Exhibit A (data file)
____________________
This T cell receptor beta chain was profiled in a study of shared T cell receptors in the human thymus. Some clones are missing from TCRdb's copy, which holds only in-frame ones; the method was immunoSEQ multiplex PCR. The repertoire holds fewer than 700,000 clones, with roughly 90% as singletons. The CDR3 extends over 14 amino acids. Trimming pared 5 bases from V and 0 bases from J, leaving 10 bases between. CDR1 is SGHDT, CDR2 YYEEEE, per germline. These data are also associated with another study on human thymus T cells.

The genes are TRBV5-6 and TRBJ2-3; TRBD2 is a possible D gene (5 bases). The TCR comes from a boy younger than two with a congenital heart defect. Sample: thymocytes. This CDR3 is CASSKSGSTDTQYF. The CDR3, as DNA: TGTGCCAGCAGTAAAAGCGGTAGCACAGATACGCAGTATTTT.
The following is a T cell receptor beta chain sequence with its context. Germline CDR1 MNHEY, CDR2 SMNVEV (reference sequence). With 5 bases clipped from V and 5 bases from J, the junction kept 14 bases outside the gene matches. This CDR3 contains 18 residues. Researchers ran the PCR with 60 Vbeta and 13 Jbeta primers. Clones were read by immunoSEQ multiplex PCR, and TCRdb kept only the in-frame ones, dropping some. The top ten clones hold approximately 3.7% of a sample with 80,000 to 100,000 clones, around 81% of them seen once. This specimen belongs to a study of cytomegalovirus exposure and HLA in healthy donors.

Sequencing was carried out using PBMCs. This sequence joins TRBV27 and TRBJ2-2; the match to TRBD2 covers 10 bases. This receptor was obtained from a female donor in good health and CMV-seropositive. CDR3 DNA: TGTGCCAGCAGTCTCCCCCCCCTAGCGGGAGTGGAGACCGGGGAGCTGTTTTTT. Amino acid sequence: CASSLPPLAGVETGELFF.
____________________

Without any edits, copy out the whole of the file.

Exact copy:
This T cell receptor beta chain was profiled in a study of shared T cell receptors in the human thymus. Some clones are missing from TCRdb's copy, which holds only in-frame ones; the method was immunoSEQ multiplex PCR. The repertoire holds fewer than 700,000 clones, with roughly 90% as singletons. The CDR3 extends over 14 amino acids. Trimming pared 5 bases from V and 0 bases from J, leaving 10 bases between. CDR1 is SGHDT, CDR2 YYEEEE, per germline. These data are also associated with another study on human thymus T cells.

The genes are TRBV5-6 and TRBJ2-3; TRBD2 is a possible D gene (5 bases). The TCR comes from a boy younger than two with a congenital heart defect. Sample: thymocytes. This CDR3 is CASSKSGSTDTQYF. The CDR3, as DNA: TGTGCCAGCAGTAAAAGCGGTAGCACAGATACGCAGTATTTT.
The following is a T cell receptor beta chain sequence with its context. Germline CDR1 MNHEY, CDR2 SMNVEV (reference sequence). With 5 bases clipped from V and 5 bases from J, the junction kept 14 bases outside the gene matches. This CDR3 contains 18 residues. Researchers ran the PCR with 60 Vbeta and 13 Jbeta primers. Clones were read by immunoSEQ multiplex PCR, and TCRdb kept only the in-frame ones, dropping some. The top ten clones hold approximately 3.7% of a sample with 80,000 to 100,000 clones, around 81% of them seen once. This specimen belongs to a study of cytomegalovirus exposure and HLA in healthy donors.

Sequencing was carried out using PBMCs. This sequence joins TRBV27 and TRBJ2-2; the match to TRBD2 covers 10 bases. This receptor was obtained from a female donor in good health and CMV-seropositive. CDR3 DNA: TGTGCCAGCAGTCTCCCCCCCCTAGCGGGAGTGGAGACCGGGGAGCTGTTTTTT. Amino acid sequence: CASSLPPLAGVETGELFF.